Recently, in an effort to enhance the ecological validity of neuroscientific findings, there has been a push to incorporate more dynamic and complex stimuli in experimental designs, as well as multivariate methods that can assess changes in brain activation patterns both across space and time. Previous research has shown that such paradigms with movies and music have allowed researchers to uncover time-varying patterns of brain activation related to language processing, memory, and executive functioning. Such stimuli are ideal studying emotions as well because they reliably convey and induce a range of feeling states that change over time. The aim of this Research Topic is to compile recent explorations and endeavors that leverage naturalistic paradigms in order to provide a novel understanding of the dynamic functioning of the brain and affective processing. We hope to compile perspectives that utilize a variety of neuroimaging tools (fMRI, EEG, ECoG, MEG) as well as a variety of evocative stimuli (movies, films, stories, etc.). While some researchers have recently examined brain activation associated with realistic stimuli, avenues are needed to facilitate a profitable dialogue both with computational neuroscientists improving methods for analyzing neural signals over time and affective cognitive scientists trying to define, delineate, and map emotional constructs.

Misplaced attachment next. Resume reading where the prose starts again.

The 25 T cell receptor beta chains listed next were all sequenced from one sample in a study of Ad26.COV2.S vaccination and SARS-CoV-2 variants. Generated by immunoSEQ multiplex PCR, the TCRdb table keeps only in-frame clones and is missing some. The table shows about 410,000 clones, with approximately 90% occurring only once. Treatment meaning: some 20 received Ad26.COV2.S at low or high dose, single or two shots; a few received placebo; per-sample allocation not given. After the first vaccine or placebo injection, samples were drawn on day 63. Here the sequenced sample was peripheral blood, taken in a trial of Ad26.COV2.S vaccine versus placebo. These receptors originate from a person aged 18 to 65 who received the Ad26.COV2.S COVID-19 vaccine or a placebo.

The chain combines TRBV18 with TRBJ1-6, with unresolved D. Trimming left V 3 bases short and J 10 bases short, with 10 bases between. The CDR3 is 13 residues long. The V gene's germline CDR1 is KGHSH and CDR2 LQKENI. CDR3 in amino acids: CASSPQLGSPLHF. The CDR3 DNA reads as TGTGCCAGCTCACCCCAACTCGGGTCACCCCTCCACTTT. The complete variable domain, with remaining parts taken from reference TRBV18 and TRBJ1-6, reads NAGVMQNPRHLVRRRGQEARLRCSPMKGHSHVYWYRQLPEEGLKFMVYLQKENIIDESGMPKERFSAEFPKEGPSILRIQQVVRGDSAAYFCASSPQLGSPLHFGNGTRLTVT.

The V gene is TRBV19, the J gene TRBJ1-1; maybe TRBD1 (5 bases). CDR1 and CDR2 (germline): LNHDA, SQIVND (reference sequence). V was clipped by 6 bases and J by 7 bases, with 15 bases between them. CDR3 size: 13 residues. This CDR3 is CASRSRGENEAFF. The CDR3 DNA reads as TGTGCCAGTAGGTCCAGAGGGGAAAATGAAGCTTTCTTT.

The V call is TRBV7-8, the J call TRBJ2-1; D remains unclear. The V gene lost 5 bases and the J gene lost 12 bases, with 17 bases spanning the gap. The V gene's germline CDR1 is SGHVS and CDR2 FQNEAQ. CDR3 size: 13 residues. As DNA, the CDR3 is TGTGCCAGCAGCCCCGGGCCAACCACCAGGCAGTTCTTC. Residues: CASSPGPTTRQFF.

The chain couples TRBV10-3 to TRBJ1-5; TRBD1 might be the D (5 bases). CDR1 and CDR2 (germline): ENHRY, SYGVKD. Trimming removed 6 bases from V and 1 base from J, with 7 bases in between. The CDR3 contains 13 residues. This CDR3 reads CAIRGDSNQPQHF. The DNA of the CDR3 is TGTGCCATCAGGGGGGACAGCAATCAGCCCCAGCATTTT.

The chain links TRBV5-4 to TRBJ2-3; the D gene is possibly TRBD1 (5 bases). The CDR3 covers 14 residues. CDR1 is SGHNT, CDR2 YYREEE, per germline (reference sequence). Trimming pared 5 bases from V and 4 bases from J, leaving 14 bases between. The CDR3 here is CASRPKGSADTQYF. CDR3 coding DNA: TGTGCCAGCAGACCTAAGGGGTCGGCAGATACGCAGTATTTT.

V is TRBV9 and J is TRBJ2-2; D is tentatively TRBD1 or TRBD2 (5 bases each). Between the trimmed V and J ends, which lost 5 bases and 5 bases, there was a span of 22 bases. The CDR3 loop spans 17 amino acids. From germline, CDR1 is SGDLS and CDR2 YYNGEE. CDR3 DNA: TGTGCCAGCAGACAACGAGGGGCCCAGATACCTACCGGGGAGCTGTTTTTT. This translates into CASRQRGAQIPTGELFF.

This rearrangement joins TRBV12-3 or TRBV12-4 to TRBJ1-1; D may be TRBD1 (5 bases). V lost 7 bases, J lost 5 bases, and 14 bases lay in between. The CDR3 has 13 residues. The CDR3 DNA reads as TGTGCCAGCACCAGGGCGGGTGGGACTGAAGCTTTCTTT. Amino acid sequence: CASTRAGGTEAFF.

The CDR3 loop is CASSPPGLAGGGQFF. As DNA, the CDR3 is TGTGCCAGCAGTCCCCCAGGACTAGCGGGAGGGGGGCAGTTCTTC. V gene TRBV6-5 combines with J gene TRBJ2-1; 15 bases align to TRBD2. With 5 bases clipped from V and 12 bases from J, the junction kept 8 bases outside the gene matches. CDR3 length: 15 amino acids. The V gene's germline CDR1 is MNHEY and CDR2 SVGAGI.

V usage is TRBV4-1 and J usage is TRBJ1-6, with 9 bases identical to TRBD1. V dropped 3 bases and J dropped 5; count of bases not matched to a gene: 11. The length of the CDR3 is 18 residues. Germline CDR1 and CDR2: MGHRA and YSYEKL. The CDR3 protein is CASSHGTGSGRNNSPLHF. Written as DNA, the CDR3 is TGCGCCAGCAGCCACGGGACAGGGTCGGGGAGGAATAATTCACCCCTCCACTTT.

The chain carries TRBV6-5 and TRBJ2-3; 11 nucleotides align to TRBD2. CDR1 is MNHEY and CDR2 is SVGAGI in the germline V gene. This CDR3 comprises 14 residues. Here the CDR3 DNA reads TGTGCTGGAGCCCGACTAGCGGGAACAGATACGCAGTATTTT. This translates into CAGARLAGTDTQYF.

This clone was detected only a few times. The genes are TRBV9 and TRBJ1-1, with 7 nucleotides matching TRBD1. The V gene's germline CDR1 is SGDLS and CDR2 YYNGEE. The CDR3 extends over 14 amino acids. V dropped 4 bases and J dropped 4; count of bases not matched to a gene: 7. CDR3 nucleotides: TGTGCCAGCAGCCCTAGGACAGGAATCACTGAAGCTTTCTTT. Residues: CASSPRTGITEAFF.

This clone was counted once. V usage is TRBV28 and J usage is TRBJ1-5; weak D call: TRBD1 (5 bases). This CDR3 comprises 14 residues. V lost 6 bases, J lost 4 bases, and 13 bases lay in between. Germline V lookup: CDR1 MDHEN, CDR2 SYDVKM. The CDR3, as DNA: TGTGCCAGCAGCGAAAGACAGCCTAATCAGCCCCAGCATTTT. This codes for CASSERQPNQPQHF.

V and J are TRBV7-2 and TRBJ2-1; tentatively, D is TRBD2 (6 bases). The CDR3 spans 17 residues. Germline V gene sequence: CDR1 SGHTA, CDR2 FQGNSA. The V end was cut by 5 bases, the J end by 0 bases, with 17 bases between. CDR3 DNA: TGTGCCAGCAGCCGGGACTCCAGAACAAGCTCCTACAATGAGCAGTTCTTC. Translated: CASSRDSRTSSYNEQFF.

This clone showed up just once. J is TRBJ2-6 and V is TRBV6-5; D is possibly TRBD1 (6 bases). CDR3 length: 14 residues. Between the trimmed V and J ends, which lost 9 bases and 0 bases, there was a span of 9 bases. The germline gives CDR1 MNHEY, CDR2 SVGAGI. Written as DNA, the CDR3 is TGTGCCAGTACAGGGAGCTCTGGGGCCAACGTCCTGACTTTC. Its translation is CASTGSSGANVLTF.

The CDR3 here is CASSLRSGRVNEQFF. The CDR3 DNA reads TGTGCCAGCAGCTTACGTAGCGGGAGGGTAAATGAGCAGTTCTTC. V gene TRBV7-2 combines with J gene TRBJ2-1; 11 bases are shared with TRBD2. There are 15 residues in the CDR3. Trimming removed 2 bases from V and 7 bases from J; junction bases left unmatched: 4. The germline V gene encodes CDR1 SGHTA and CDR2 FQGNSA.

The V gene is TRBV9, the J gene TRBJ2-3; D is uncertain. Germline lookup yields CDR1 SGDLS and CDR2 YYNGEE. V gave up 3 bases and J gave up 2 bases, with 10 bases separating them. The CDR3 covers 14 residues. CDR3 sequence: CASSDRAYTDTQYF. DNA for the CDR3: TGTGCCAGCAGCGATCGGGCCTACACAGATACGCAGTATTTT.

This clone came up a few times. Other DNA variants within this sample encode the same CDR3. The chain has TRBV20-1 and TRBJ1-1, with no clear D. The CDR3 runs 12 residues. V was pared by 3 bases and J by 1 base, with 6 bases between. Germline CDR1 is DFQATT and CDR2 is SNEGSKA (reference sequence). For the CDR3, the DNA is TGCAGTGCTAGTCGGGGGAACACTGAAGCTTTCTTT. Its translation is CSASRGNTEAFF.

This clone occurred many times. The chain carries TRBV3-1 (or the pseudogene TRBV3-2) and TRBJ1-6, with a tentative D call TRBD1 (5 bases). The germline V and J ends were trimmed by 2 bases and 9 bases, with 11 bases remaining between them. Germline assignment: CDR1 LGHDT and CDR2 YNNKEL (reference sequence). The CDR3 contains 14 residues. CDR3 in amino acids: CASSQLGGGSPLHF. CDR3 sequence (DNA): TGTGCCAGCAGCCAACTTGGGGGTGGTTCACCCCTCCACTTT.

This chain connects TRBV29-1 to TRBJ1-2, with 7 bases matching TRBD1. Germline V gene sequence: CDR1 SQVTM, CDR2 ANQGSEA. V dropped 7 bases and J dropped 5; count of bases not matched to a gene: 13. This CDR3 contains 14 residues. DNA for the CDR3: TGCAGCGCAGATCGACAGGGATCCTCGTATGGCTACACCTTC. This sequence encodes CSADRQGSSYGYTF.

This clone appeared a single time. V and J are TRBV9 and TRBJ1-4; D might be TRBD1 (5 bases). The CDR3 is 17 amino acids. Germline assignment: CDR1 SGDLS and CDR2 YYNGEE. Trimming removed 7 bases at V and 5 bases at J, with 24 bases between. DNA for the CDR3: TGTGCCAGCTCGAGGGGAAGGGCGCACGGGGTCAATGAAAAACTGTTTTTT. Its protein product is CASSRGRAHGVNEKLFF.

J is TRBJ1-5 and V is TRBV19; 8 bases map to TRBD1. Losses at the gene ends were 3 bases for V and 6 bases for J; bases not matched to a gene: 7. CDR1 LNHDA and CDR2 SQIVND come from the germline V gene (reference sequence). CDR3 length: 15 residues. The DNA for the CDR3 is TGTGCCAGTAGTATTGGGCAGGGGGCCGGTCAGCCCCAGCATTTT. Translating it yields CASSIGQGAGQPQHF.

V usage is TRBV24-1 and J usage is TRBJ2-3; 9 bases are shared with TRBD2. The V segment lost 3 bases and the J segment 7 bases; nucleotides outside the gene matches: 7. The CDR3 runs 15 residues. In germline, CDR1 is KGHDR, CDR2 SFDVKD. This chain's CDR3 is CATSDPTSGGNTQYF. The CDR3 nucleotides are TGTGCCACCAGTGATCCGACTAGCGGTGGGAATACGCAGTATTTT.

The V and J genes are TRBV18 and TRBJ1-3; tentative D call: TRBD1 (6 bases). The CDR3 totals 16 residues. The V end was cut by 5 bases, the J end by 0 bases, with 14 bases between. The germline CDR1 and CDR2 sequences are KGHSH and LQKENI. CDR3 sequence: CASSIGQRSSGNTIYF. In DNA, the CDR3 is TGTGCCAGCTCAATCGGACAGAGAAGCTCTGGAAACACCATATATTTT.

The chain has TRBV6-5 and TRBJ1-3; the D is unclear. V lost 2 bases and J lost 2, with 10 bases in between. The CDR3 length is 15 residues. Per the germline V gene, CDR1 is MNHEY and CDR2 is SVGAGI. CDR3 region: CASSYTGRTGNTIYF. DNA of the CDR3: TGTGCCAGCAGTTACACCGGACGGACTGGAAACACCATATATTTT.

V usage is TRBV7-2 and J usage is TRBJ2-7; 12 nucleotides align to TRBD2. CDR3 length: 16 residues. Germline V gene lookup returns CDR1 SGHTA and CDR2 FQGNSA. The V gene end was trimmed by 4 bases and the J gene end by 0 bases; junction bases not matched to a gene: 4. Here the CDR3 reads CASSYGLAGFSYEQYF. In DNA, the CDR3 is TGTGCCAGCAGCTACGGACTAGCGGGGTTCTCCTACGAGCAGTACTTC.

Potential topics include, but are not limited to:
• Functional connectivity assessment across different emotion states in response to naturalistic stimuli using one or more neuroimaging techniques;
• Novel analytical methods and models for quantifying and interpreting time-varying patterns of emotional signal, whether it be continuous ratings, psychophysiological measures, or brain activation;
• Relating individual variation in dynamics of the brain activation in response to naturalistic stimuli to development, individual differences in emotion processing, and/or clinically-relevant symptoms and behaviors;
• Identifying, clarifying, and disentangling the temporal patterns associated with different components of affective experience (perception vs. subjective feeling vs aesthetic appreciation);
• General discussion of the advantages and disadvantages of different types of models (univariate vs. multivariate, dynamic vs. static), imaging tools, and stimuli (music vs. film vs. story) for uncovering changes in complex, affective processing.


Keywords: Emotion, neuroimaging, music, movies, naturalistic paradigms


Important Note: All contributions to this Research Topic must be within the scope of the section and journal to which they are submitted, as defined in their mission statements. Frontiers reserves the right to guide an out-of-scope manuscript to a more suitable section or journal at any stage of peer review.

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Submission Deadlines

08 January 2021 Manuscript
08 February 2021 Manuscript Extension

Participating Journals

Manuscripts can be submitted to this Research Topic via the following journals:

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Topic Editors

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Submission Deadlines

08 January 2021 Manuscript
08 February 2021 Manuscript Extension

Participating Journals

Manuscripts can be submitted to this Research Topic via the following journals: